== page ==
While waiting for Sauna, I decided to reacquaint myself with The Microphones; I wanted to hear what lead up to the Mount Eerie album all over again. What I found reminded me of flipping through a Salvador Dali art book when I was younger: the art is beautiful but 'normal,' and suddenly---almost out of nowhere---it becomes incredible. Bizarre. Other worldly. Like some kind of event takes place, and a switch is flipped. Don't get me wrong: I love The Glow Pt. 2 and all, but Mount Eerie is something else. Little wonder it met with some confusion upon release. I had taken to walking around the back yard in the early morning hours, say around 2 A.M., holding a lit cigarette in my hand but never smoking it. Was it because Phil told me not to? I felt this overwhelming sensation as if I were standing at the edge of a precipice. Some call that a sublime experience. Listening to The Singing From Mount Eerie was certainly sublime. Maybe even better than the full album in some parts.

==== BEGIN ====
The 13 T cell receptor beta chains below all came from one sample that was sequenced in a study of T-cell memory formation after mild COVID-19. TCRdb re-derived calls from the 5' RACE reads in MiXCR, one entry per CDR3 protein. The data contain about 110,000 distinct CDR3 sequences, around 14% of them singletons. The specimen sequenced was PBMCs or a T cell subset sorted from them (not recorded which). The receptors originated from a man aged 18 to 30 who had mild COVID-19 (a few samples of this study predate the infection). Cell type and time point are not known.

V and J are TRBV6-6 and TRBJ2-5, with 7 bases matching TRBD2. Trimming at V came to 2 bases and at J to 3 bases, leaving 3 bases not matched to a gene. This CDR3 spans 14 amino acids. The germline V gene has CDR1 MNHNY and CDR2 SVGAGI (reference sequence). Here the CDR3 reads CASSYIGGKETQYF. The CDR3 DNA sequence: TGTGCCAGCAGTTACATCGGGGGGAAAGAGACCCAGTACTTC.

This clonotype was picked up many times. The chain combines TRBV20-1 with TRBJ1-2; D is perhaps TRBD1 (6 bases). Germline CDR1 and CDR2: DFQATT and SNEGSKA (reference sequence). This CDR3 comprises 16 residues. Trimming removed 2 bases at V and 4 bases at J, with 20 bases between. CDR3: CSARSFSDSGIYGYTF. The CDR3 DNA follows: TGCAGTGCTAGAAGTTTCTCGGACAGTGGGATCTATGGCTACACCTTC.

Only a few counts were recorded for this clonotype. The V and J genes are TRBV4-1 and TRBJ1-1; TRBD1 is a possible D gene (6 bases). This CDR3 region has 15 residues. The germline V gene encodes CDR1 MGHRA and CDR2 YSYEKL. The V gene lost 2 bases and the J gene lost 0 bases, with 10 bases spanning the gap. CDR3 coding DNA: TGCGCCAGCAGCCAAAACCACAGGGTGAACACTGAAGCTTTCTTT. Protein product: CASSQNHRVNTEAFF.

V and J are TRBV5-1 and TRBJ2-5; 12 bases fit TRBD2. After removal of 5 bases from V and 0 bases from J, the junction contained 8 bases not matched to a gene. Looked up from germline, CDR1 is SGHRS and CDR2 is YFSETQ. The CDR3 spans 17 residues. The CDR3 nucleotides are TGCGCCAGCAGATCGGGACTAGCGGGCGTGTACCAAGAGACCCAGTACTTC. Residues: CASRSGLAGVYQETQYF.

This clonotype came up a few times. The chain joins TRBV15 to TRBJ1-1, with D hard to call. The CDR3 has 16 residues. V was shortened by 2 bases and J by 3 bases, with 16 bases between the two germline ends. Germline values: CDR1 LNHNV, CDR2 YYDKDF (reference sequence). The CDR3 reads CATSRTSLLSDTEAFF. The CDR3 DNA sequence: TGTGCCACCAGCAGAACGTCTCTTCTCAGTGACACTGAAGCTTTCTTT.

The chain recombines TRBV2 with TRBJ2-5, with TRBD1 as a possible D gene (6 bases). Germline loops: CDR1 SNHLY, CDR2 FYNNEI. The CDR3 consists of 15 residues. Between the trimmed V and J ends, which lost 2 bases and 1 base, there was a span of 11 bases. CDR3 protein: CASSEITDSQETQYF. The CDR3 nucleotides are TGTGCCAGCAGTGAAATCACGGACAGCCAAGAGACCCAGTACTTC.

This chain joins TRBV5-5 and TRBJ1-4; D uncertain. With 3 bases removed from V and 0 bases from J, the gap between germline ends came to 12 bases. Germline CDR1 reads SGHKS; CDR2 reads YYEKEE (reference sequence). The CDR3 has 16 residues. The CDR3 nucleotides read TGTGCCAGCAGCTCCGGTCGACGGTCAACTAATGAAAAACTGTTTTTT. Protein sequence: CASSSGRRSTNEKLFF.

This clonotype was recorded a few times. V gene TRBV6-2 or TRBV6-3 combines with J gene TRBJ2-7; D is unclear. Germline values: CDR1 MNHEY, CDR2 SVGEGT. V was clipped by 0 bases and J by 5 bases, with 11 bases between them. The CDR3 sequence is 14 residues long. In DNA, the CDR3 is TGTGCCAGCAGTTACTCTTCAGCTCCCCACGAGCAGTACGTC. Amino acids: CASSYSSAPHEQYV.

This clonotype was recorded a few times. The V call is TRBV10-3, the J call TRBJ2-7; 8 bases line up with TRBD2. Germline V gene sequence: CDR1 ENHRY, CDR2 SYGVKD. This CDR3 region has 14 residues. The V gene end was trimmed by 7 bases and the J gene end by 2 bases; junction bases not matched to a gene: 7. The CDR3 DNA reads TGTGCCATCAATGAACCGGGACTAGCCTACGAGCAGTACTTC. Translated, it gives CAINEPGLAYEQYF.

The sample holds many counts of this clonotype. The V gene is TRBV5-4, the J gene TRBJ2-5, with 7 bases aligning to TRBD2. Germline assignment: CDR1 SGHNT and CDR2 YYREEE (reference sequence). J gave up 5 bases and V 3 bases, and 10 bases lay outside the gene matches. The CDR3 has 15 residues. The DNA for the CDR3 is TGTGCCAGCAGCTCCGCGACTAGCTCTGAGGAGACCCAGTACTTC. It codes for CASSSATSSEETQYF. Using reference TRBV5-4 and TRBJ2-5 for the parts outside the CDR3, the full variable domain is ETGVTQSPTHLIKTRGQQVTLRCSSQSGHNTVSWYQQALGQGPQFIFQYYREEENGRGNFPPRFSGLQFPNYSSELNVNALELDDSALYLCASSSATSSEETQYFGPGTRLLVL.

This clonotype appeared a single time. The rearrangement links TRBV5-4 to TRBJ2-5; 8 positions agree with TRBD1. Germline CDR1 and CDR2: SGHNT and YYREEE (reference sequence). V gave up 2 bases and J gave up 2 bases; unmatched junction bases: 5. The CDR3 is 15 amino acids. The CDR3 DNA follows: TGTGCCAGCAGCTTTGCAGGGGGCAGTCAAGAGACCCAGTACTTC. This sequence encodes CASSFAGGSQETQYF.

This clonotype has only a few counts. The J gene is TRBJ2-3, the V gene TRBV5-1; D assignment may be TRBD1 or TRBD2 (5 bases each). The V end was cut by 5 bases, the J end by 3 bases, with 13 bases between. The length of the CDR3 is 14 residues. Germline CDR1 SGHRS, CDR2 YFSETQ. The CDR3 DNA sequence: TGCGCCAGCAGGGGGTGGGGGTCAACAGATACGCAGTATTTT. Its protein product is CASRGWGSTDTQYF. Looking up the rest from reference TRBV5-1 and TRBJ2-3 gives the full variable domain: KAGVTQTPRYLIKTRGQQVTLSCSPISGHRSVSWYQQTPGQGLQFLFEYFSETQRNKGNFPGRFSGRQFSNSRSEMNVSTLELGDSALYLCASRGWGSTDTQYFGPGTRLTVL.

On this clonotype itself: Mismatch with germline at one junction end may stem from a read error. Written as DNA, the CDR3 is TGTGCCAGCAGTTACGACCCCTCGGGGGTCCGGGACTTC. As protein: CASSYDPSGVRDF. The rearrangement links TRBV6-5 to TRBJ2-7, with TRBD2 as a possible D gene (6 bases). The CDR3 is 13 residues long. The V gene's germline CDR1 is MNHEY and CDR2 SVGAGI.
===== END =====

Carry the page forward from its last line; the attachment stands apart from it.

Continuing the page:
My excitement for Sauna kicked into high gear when I saw the video for its title track. Gorgeous. Gorgeous. Suddenly, the nature imagery is replaced by two cowgirls. It's hard to describe what happens next, in part because I'm not even so sure myself. Something beyond words takes place. The tipping hats, the ridiculous fiddle pantomimes, the out-of-control rope tricks, the gum chewing, the passing behind (and sometimes even bumping into) an exposed light fixture... it's all so silly, yet it also quickens my heart. It feels right somehow.
 
 
 
I've since listened to the album numerous times. My stream-of-thought impressions follow.
 
 
 
☆:*・°☆:* °☆.*・°☆
 
 
Sauna begins with an exhalation, a breath. Crackling fire. There's a loud thud, a distinct sound that anyone who has ever used a record player should recognize. This is also how "Sauna" begins: a title track right out of the gates, the significance of which becomes apparent later. For now the gorgeous organ tones make my chest tighten. It's a warm sound, but off in the distance I can hear thunder; I feel insulated from the cold world beyond.
 
"I don't think the world exists, only this room in the snow."
  There's a liquid sound and a hiss, like water being poured on hot coals to produce sauna steam. A soft clunk---a faint drumbeat---which reminds me of someone gently thumping on a wood bench. Or maybe one of those balance fountains from Japanese gardens.